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Some people who read this mental health blog are concerned individuals who want to reach out and connect with the mental health community to understand what their children, family members, friends, or acquaintances experience. Some of the earliest posts on this blog are from a few years ago when I started it. My mental health took a downturn for a brief time, and I became distracted. This time around, I’m in a better place and have learned more than I knew before and continue to take part in therapies to lessen the illness. I welcome those new readers and thank those that have written to me about the topics I share here and those in my books.

Enjoyed this post? Why not check out my YA novels about mental illness, memoir writing, or even my Native American mystery series on Amazon, or follow me on TwitterInstagramFacebookGoodreads, LinkedInBookbub, BookSprout, or AllAuthor.

Book review: Haldol and Hyacinths by Melody Moezzi

A Bipolar Life

Avery, A member of Penguin Group, 2013

“People tend to look unfavorably upon the mentally ill, especially those of us who’ve been hospitalized. Losing your mind is indeed traumatizing but doing so in front of a supposedly sane audience is mortifying. It’s not like getting cancer. No one rallies around you or shaves her head in solidarity or brings you sweets. “Normals” (or “normies,” as some of us “crazies” affectionately refer to them) feel uneasy around those of us who’ve lost a grip on reality. Perhaps they’re afraid we might attack them or drool on them or, worse yet, suck them into our alternate universe where slitting your wrists and talking to phantoms seem perfectly rational.” ― Melody Moezzi

Haldol and Hyacinths, is a powerful, funny, and moving narrative that pays tribute to the healing power of hope and humor, by writer Melody Moezzi, an Iranian American and Muslim, who speaks out against the stigma surrounding bipolar disorder. She certainly doesn’t fit the highly inaccurate stereotype of someone with mental illness.

“A lot of ways, when you are labeled with something like manic depression or schizophrenia. That label carries so much weight and you take it on as part of your identity in a way that can be really harmful.” Moezzi said.

She isn’t disabled or violent or contagious. Melody is an attorney with a Master’s degree in Public Health. She is an award-winning author who has made many national and international media appearances. Many people who suffer from mental illnesses are highly educated, high functioning individuals.

For Moezzi, and only after years of mania and depression, was she successfully diagnosed in 2008 and subsequently, found access to the right treatment plan and medication.  Bipolar disorder can be wrought with hallucinations, delusions, extremes highs or lows in mood, and impulsivity. In her case, such impulses led to a suicide attempt. But after years of improper diagnoses, medications, and humiliating, dehumanizing inpatient psychiatric hospitalizations, medication, therapy, and having a partner that helped her focus on her full self she managed her illness and found her calling to tell her powerful story. It took a lot of bravery, and humor, for Melody to share her story.  She is quick to point out the importance of speaking, writing, and living authentically.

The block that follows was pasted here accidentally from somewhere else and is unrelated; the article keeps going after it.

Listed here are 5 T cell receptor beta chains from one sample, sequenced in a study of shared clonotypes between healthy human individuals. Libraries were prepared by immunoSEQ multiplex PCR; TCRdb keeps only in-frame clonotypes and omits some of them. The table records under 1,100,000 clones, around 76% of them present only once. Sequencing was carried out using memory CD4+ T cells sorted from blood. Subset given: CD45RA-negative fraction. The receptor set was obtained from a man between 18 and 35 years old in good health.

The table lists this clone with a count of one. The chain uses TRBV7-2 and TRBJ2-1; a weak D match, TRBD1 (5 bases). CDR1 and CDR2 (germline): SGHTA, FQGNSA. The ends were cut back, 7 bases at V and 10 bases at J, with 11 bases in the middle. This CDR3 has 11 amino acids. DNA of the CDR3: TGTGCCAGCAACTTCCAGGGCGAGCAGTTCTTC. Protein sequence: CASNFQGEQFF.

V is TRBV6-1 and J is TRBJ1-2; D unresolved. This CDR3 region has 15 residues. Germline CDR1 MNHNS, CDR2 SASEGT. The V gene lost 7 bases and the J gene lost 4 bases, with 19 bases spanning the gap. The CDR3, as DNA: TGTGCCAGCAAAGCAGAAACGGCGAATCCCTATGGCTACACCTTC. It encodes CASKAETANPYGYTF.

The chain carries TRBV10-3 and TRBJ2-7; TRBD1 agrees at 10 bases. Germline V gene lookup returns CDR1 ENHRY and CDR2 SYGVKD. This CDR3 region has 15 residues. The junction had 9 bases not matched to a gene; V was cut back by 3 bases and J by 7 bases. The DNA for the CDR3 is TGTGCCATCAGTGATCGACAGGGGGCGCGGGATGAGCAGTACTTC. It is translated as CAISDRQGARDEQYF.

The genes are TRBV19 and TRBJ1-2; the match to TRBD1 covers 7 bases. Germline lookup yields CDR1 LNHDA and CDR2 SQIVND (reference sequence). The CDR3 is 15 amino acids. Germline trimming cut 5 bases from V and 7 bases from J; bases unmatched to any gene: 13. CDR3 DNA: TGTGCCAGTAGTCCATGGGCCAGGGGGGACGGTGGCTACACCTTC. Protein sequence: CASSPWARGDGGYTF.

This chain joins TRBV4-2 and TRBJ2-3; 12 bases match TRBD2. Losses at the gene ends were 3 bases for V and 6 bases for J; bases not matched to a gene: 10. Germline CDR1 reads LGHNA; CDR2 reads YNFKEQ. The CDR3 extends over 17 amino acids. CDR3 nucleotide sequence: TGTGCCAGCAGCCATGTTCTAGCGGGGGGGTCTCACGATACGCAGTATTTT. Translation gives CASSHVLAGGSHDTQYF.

It was exciting, interesting, and excellent glimpse into the life and mind of an extraordinary young woman with an unfortunate mental disorder.

Enjoyed this post? Why not check out my YA novels or Native American mystery series on Amazon, or follow me on TwitterInstagramFacebookGoodreads, LinkedInBookbub , or AllAuthor.

Obsessive-Compulsive Disorder Facts & How it Affects Me

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OCD is characterized by intrusive, troubling thoughts (obsessions), and repetitive, ritualistic behaviors (compulsions) which are time-consuming, significantly impair functioning and/or cause distress. The average onset of OCD is 19 years old and occurs slightly more often in females than in males. It affects 1 in 40 adults and 1 in 100 children.

When an obsession occurs, it almost always corresponds with a significant increase in anxiety and distress. Subsequent compulsions serve to reduce this associated anxiety/distress.

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Common obsessions include:

  • contamination fears
  • worries about harm to self or others
  • need for symmetry, exactness and order
  • religious/moralistic concerns
  • forbidden thoughts (can be sexual or aggressive)
  • a need to seek reassurance or confess

Common compulsions include:

  • cleaning/washing
  • checking
  • counting
  • repeating
  • straightening
  • routinized behaviors
  • confessing
  • praying
  • seeking reassurance
  • touching
  • tapping or rubbing
  • avoidance

Many people with OCD recognize that it isn’t rational but continue to need to act on their obsessions with their corresponding compulsions and may spend lengthy amounts of time, like several hours daily, performing senseless rituals. OCD can be chronic and interfere with a person’s schoolwork, job, family, or social activities. Proper treatment with medication or cognitive-behavioral therapy can help sufferers regain control over the illness and feel relief from the symptoms.

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My onset was also at 19 years old despite occasional cutting (of my thighs) as a younger teenager. The bulk of my OCD began when with dealing with an alcoholic spouse. I’d start worrying about a fire in the apartment and what the police or firefighters would walk into, so I repetitively cleaned, straightened, and reorganized many times so they wouldn’t think low of me. At 21 years old, when my daughter was born, I worried something bad would happen to her; so I began touching a set of feng-shui coins tied in a red ribbon that I’d nailed to the entry door trim. Then I established the handwashing routine where I’d scrub roughly for eighteen minutes. After that the tapping the table eight times began.